Ryde Social Heritage Group research the social history of the citizens of Ryde, Isle of Wight. Documenting their lives, businesses and burial transcriptions.
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A Lady’s Opinion of Island Trippers in 1901

A LADY’S OPINION OF TRIPPERS.- The well known society paper The Lady, published last week a lady’s account of a visit to the Isle of Wight, and her experiences in crossing.

Ah! dear me (she writes) what a motley crowd was on that steamer. Trippers, the scourge of English watering places, galore, vulgarians whose only idea of happiness appears to consist in making a noise! Loud-voiced remarks in the vulgarest accents, snatches of music-hall songs, exclamations, hurried rushings to and fro, and bursts of meaningless laughter are their wont. I am all for the lower orders having a good time and enjoying themselves, but I do wish that it was possible for them to take their pleasures a little more calmly.

The passage over was spoilt for me, for I could not enjoy the beauty of the sunlit sea and sky, or the lovely island that we were approaching, packed as closely as herrings in a barrel upon a sunny seat, with no awning overhead to mitigate the power of the sun’s rays at midday, and a company of trippers all around. Their little children were falling over my feet, and throwing their newly-acquired buckets about and banging their spades against my flinching shins, uncontrolled by their cheerful parents, who liked to see the “little ‘uns” enjoying themselves.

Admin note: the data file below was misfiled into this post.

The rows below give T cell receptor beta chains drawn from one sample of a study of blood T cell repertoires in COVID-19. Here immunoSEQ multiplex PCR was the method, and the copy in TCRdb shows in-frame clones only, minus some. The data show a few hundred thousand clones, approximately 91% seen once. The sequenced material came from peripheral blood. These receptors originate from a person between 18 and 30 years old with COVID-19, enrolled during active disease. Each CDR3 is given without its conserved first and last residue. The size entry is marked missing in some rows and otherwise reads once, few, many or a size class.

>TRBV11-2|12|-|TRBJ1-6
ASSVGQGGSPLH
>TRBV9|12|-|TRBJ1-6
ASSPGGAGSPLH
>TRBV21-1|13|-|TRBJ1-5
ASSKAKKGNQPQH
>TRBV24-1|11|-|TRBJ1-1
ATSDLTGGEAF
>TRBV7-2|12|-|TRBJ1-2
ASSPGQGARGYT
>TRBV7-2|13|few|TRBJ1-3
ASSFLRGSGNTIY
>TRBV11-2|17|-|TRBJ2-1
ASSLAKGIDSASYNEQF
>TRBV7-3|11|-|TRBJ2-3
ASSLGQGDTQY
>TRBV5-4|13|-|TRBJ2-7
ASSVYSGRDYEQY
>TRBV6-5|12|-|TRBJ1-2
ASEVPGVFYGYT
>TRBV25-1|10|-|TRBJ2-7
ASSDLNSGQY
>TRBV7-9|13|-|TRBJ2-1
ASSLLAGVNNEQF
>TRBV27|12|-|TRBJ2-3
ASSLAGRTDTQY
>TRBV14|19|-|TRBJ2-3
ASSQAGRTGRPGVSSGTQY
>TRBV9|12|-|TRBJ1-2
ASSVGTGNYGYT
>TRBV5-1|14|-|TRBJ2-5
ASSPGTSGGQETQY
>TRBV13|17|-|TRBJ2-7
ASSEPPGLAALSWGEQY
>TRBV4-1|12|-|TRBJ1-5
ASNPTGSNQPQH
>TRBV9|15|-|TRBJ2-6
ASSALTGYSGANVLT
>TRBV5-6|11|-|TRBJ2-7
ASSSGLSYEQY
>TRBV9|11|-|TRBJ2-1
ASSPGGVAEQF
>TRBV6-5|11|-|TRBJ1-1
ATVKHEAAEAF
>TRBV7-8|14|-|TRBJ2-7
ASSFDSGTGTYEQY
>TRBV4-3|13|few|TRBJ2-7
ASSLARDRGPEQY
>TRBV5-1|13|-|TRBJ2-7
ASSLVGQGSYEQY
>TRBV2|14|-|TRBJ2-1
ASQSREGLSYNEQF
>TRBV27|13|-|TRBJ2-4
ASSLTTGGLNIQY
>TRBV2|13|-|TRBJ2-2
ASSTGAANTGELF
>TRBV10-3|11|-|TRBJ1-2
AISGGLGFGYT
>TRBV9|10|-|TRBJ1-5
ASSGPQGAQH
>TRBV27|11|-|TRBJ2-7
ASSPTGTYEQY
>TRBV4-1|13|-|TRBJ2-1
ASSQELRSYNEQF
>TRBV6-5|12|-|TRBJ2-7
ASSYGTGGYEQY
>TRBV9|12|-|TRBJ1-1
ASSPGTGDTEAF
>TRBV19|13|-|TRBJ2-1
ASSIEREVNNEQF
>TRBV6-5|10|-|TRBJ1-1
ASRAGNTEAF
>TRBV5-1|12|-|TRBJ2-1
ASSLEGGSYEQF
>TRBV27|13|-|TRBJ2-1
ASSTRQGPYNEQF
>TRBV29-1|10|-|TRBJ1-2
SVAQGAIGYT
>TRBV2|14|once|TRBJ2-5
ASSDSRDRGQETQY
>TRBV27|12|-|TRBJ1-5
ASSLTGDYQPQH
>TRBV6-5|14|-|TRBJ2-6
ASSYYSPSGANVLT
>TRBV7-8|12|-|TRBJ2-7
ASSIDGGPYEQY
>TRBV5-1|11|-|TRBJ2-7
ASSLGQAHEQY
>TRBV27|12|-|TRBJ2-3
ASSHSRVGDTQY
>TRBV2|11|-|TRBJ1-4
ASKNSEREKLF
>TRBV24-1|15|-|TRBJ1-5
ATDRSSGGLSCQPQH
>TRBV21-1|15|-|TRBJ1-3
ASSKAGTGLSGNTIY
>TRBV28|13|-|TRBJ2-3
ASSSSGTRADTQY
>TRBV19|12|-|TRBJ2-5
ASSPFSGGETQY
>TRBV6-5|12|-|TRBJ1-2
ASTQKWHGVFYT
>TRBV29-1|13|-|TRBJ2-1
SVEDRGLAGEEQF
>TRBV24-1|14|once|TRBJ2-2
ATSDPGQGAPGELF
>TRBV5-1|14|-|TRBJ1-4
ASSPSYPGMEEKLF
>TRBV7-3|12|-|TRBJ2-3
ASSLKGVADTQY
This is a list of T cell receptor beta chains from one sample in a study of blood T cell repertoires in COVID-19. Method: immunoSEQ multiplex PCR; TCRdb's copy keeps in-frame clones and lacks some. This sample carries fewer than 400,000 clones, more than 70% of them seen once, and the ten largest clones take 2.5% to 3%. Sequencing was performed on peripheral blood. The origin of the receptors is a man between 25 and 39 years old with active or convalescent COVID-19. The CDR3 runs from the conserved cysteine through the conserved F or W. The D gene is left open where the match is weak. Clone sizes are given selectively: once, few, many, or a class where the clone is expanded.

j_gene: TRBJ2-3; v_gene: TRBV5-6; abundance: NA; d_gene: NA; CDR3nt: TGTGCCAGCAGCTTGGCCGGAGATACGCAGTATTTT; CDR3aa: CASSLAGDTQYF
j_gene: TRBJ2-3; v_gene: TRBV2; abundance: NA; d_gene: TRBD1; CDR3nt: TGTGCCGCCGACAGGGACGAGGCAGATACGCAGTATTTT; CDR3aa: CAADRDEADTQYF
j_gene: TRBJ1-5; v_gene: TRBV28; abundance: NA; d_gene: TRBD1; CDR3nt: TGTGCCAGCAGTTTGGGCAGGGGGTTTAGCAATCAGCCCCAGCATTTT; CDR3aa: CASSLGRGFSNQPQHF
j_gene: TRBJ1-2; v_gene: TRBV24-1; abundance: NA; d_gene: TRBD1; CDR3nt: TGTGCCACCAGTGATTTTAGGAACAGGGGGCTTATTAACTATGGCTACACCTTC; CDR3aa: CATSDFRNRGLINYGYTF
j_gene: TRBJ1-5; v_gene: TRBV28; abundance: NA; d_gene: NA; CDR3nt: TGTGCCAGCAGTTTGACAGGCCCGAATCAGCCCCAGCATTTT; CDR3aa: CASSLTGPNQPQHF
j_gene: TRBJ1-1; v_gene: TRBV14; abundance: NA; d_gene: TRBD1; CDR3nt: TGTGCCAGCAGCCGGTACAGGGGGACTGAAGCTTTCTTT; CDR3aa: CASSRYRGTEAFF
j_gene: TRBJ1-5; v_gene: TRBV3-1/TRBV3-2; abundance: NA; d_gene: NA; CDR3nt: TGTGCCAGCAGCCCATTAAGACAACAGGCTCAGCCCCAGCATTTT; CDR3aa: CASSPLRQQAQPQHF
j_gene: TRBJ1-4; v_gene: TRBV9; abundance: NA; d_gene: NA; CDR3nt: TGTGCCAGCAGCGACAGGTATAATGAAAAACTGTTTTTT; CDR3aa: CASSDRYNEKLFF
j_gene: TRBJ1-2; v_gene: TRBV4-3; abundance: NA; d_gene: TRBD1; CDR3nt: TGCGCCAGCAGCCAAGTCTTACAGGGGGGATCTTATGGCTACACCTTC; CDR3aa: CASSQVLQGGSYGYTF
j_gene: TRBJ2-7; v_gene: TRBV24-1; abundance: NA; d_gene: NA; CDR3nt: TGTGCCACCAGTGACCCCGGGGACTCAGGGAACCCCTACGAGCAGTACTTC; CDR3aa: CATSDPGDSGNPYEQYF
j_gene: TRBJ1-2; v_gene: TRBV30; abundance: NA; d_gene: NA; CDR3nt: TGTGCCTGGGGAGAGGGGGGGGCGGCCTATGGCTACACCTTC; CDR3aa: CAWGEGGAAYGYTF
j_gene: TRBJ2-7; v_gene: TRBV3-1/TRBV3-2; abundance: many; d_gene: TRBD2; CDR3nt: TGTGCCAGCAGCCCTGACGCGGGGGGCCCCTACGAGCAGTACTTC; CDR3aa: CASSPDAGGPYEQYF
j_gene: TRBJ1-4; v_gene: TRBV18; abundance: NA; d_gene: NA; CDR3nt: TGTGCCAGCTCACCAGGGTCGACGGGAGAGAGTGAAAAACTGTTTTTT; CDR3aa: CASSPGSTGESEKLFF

Now, I don’t believe that I am prejudiced in contending that there is nothing half so offensive about the foreign tourists. And I have never made a steamer trip aboard- say, on the Rhine, or on the Swiss lakes, or about the Neapolitan coast- without finding sun-awnings and amply provided refreshments on board.

Source: Isle of Wight Observer 14 September 1901

Postcard Image of Isle of Wight Steamer: Ann Barrett Collection